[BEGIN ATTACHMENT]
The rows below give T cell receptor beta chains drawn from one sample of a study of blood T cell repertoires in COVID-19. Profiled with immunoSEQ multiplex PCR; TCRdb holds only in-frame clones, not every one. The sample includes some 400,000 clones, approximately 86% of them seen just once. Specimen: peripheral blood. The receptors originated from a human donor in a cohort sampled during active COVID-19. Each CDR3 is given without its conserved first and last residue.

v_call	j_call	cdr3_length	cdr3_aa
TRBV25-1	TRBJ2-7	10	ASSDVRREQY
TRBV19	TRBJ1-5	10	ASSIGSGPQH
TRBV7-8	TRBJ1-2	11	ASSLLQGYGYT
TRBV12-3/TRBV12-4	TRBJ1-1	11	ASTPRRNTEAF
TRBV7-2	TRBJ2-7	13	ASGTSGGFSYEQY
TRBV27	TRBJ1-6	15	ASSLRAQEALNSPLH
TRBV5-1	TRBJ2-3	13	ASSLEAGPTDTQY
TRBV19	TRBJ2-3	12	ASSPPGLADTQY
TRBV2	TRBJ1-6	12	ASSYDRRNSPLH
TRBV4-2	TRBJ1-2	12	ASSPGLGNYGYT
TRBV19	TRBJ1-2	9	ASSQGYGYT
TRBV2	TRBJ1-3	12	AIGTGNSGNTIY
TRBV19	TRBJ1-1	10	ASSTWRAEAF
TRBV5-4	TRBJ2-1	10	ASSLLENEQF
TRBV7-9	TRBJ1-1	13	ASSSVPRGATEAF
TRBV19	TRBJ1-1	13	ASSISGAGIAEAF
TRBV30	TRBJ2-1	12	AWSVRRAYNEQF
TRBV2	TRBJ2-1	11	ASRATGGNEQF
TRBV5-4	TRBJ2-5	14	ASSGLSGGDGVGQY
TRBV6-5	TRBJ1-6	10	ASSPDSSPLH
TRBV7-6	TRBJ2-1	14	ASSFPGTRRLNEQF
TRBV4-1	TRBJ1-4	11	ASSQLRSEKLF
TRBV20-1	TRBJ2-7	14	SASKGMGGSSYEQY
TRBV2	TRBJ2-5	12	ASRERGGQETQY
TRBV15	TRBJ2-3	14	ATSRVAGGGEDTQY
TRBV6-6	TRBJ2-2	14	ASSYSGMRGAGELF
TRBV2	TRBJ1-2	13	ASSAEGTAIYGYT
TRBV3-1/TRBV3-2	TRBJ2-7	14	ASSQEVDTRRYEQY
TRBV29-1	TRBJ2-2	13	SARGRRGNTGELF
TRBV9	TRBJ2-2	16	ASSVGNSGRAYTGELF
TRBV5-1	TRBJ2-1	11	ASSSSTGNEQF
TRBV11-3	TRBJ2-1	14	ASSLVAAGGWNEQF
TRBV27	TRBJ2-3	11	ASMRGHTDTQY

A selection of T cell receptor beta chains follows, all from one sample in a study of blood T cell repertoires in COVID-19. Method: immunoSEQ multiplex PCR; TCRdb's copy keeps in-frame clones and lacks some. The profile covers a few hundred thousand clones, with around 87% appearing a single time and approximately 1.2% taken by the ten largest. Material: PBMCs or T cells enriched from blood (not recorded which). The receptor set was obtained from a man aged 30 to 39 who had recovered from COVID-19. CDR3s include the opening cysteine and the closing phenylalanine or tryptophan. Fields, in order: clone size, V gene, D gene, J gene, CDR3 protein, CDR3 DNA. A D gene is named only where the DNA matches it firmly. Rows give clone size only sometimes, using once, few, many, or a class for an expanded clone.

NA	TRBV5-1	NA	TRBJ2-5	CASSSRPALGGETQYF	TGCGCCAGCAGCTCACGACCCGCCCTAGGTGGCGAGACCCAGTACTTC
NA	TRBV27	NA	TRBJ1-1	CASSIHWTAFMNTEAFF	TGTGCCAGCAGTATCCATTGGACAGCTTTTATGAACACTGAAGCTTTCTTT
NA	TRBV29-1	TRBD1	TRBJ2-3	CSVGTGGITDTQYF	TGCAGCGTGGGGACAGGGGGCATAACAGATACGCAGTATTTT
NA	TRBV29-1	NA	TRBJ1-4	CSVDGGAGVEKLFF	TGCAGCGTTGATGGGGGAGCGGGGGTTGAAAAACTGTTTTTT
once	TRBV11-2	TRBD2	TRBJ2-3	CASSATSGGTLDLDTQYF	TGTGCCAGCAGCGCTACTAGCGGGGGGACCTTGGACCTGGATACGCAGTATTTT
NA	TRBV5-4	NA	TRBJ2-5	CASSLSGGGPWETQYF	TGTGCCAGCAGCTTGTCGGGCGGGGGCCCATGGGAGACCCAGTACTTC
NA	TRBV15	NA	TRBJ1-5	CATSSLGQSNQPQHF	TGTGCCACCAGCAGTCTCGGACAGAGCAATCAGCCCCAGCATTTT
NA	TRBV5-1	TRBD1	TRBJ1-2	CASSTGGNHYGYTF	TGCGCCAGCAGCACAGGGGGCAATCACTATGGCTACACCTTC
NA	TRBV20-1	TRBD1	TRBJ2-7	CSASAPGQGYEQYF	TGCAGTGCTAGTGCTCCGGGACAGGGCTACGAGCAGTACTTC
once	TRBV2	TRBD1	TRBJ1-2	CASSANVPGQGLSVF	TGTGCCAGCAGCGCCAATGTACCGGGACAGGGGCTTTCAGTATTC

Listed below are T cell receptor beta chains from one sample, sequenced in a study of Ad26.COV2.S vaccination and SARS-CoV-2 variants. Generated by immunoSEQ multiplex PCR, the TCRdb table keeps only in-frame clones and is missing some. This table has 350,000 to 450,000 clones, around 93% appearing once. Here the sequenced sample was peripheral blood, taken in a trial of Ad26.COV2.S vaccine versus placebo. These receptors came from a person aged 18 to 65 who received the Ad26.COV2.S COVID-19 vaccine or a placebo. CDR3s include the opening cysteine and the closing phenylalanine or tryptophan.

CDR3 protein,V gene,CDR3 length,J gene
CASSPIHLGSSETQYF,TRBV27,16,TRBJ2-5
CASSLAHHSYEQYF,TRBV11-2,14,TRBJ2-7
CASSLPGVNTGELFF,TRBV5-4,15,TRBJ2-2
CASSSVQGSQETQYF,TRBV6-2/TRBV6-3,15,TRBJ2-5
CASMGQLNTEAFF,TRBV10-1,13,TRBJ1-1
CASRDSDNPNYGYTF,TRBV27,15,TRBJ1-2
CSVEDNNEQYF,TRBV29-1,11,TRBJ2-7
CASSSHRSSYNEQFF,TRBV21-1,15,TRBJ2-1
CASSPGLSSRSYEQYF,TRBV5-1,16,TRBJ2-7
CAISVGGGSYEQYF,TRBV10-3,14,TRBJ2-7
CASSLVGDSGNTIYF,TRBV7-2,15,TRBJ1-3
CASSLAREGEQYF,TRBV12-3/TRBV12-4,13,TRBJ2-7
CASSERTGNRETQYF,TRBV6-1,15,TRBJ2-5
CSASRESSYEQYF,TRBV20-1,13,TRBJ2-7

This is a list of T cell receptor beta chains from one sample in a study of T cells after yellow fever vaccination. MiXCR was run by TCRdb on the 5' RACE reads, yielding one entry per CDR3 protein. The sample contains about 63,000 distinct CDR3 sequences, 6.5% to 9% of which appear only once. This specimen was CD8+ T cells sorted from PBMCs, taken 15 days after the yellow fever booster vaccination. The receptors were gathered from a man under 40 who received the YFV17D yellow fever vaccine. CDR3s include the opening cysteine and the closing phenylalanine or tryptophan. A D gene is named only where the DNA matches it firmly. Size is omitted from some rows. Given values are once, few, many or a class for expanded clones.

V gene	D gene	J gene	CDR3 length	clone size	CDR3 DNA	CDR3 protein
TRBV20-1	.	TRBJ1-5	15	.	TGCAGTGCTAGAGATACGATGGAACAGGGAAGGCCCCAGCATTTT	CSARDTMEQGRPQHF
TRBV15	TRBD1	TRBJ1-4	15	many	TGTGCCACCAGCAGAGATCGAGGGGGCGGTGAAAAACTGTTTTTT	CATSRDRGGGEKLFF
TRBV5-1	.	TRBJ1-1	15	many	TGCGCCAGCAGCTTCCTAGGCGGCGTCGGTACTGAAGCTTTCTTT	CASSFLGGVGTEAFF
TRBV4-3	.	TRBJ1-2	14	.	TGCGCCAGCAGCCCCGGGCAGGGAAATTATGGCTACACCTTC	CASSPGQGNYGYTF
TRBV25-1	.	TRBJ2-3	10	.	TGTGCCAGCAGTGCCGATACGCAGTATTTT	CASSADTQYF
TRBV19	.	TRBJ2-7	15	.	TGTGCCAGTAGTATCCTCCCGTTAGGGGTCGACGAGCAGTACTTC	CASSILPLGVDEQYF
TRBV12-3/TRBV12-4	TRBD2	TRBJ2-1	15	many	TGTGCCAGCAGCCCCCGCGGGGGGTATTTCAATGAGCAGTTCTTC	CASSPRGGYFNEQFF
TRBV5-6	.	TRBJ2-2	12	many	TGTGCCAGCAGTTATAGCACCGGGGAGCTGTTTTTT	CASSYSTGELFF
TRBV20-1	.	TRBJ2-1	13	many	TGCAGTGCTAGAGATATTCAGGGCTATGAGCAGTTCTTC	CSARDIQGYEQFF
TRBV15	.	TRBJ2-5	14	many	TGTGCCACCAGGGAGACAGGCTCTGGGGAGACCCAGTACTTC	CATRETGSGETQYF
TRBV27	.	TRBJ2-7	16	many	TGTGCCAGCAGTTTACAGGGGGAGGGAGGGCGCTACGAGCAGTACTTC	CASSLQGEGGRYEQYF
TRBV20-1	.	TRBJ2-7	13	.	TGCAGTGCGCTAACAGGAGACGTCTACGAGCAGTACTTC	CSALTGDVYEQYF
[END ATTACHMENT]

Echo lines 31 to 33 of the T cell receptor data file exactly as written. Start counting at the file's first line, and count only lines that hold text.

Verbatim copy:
TRBV29-1	TRBJ2-2	13	SARGRRGNTGELF
TRBV9	TRBJ2-2	16	ASSVGNSGRAYTGELF
TRBV5-1	TRBJ2-1	11	ASSSSTGNEQF